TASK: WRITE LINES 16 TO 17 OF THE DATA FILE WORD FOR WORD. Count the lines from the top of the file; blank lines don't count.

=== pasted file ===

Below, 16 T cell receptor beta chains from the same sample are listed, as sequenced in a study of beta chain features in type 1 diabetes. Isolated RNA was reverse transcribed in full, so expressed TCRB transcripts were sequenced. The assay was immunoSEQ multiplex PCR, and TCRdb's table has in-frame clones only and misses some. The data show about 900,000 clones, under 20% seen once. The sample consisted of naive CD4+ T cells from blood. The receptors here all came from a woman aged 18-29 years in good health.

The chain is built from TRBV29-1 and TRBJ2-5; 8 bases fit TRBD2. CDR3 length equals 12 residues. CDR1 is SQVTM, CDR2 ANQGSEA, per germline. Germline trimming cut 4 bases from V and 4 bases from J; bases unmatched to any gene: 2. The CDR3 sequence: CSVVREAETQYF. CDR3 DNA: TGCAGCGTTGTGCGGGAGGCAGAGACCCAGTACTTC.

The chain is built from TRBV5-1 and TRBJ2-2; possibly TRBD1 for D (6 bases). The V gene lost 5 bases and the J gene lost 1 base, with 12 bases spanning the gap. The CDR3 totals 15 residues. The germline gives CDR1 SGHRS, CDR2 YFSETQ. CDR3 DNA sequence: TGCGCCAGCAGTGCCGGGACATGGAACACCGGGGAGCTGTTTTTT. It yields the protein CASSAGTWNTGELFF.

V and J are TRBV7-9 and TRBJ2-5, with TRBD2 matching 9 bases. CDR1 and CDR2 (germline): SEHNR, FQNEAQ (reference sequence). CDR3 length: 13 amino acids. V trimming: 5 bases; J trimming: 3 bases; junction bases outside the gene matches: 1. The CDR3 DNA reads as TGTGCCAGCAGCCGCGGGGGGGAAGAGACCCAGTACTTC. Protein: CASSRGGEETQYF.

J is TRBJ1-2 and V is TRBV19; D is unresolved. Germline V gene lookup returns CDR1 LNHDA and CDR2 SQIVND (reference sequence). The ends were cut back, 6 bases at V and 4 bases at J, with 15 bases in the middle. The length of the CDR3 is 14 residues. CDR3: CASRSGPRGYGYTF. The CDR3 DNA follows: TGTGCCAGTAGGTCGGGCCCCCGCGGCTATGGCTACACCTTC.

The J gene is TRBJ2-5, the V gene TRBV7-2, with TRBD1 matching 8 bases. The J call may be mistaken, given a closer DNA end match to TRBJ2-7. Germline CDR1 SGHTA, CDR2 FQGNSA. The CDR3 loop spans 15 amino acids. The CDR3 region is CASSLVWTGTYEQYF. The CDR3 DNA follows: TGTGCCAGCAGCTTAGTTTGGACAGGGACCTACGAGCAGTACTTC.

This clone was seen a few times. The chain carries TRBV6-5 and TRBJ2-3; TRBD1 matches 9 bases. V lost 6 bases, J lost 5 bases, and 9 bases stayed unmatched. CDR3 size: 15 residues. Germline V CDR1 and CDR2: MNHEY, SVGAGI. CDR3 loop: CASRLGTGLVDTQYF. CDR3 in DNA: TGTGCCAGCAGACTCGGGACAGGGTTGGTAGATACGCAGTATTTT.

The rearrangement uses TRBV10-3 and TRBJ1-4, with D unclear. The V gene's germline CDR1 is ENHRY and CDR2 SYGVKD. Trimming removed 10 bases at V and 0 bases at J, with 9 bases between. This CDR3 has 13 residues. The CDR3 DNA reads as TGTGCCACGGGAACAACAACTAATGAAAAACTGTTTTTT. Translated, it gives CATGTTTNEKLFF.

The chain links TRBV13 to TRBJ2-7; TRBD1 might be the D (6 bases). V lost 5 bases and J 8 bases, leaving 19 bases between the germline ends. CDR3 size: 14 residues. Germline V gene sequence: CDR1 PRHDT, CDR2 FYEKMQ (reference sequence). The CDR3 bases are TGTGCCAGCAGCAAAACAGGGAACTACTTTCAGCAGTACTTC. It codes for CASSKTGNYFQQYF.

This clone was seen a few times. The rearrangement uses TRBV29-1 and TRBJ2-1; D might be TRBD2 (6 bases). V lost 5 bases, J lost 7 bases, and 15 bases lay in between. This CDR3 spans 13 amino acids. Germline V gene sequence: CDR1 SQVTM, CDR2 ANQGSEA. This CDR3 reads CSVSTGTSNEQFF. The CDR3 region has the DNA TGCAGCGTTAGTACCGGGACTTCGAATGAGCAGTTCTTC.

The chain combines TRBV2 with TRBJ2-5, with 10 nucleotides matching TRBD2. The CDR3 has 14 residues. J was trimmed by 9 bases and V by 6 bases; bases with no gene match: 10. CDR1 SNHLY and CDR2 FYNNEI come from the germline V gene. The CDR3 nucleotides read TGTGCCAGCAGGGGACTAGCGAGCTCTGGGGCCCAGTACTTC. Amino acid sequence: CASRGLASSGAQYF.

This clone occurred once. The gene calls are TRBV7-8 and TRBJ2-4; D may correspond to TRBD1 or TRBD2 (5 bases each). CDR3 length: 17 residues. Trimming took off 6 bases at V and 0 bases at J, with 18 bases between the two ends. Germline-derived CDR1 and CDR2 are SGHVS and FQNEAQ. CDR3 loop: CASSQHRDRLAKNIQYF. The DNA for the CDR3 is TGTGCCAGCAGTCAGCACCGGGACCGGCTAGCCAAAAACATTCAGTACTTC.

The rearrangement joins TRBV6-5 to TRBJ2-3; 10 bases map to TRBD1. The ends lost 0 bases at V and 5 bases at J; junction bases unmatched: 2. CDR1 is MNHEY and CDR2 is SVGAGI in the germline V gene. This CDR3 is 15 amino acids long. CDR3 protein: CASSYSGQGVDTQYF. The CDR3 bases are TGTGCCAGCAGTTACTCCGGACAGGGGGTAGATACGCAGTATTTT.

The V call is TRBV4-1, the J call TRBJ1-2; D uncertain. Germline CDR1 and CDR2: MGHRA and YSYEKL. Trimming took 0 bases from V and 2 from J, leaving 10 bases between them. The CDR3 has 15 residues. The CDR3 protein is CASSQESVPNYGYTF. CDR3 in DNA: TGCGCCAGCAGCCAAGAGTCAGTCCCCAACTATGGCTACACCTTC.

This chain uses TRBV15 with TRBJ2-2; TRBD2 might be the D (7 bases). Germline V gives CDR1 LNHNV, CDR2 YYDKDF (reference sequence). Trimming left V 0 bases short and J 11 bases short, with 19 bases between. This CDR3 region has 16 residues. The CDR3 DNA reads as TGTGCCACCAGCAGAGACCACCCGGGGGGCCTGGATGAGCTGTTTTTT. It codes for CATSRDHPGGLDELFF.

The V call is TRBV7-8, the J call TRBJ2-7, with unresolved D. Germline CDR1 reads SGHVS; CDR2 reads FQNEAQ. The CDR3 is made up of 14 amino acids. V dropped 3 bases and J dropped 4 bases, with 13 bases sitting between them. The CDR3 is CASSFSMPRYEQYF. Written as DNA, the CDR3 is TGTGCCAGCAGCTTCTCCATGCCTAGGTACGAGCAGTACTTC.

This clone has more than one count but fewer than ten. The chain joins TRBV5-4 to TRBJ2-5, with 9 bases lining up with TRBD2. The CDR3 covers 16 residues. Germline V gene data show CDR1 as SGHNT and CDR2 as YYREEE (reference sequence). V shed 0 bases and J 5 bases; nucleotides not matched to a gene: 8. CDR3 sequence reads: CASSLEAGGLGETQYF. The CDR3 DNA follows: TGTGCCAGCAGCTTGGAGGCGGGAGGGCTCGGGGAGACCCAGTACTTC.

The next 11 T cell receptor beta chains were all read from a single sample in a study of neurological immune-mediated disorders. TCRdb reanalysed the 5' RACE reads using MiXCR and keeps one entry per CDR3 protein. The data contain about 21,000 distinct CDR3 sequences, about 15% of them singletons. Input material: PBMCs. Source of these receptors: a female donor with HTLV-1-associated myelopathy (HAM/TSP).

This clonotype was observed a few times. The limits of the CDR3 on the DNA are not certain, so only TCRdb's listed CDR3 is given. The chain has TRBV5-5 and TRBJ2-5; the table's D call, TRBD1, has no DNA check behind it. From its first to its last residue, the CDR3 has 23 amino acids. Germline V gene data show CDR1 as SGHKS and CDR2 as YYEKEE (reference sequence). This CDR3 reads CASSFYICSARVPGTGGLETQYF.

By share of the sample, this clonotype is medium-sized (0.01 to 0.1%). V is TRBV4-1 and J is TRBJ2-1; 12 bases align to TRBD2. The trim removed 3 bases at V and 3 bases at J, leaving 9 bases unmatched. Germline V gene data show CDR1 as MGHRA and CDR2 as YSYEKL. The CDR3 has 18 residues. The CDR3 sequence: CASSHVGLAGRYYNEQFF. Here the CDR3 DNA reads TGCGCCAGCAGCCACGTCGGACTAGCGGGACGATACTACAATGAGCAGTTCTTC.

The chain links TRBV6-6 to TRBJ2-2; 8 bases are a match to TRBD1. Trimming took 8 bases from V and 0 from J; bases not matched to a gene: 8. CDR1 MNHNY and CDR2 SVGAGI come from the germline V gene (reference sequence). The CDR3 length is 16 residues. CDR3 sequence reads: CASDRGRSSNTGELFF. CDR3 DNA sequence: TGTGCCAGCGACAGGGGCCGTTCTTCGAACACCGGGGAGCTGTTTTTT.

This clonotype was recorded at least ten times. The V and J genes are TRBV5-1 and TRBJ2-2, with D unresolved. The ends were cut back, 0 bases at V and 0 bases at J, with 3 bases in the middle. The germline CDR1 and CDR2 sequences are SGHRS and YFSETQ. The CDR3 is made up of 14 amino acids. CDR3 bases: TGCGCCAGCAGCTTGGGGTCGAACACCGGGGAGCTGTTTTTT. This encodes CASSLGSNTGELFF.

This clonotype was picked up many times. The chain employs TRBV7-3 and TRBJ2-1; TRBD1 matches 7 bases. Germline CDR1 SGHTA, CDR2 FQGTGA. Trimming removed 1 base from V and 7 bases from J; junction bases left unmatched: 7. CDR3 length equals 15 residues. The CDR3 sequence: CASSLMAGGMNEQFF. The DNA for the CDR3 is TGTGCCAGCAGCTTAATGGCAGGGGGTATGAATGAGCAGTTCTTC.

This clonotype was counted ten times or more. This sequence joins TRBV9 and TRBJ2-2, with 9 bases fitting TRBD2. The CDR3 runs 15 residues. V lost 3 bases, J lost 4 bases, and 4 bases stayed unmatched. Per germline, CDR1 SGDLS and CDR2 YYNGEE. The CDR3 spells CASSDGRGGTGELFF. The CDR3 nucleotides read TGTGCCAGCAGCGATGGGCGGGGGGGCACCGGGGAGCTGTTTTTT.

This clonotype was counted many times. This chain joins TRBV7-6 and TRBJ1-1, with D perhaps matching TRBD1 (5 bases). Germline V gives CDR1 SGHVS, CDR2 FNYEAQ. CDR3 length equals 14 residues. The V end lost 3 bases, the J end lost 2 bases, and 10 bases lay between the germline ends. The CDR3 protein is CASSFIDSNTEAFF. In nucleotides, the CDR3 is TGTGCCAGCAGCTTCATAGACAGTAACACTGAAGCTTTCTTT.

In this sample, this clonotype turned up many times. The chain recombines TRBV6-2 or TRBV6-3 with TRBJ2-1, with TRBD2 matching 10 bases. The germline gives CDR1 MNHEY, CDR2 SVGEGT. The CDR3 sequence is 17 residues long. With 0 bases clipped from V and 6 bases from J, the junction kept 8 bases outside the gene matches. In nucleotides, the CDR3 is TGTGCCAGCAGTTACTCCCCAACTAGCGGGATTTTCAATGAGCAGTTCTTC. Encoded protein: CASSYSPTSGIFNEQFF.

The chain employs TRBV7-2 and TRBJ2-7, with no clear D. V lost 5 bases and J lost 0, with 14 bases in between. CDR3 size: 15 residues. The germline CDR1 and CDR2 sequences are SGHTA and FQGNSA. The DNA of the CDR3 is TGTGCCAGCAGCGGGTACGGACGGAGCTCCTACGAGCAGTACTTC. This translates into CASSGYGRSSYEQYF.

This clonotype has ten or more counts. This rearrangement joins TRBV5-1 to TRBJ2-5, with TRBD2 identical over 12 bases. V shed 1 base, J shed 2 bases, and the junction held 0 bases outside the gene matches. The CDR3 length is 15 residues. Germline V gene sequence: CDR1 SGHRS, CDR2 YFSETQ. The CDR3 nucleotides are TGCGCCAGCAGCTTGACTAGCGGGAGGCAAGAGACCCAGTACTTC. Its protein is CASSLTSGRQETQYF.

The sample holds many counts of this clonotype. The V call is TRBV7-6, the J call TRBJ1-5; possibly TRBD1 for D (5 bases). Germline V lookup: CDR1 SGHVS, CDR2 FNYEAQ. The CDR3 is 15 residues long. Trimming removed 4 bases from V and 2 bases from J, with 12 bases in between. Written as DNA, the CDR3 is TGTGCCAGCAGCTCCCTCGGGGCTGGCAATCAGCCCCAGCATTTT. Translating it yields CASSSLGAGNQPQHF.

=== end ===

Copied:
The V call is TRBV7-8, the J call TRBJ2-7, with unresolved D. Germline CDR1 reads SGHVS; CDR2 reads FQNEAQ. The CDR3 is made up of 14 amino acids. V dropped 3 bases and J dropped 4 bases, with 13 bases sitting between them. The CDR3 is CASSFSMPRYEQYF. Written as DNA, the CDR3 is TGTGCCAGCAGCTTCTCCATGCCTAGGTACGAGCAGTACTTC.

This clone has more than one count but fewer than ten. The chain joins TRBV5-4 to TRBJ2-5, with 9 bases lining up with TRBD2. The CDR3 covers 16 residues. Germline V gene data show CDR1 as SGHNT and CDR2 as YYREEE (reference sequence). V shed 0 bases and J 5 bases; nucleotides not matched to a gene: 8. CDR3 sequence reads: CASSLEAGGLGETQYF. The CDR3 DNA follows: TGTGCCAGCAGCTTGGAGGCGGGAGGGCTCGGGGAGACCCAGTACTTC.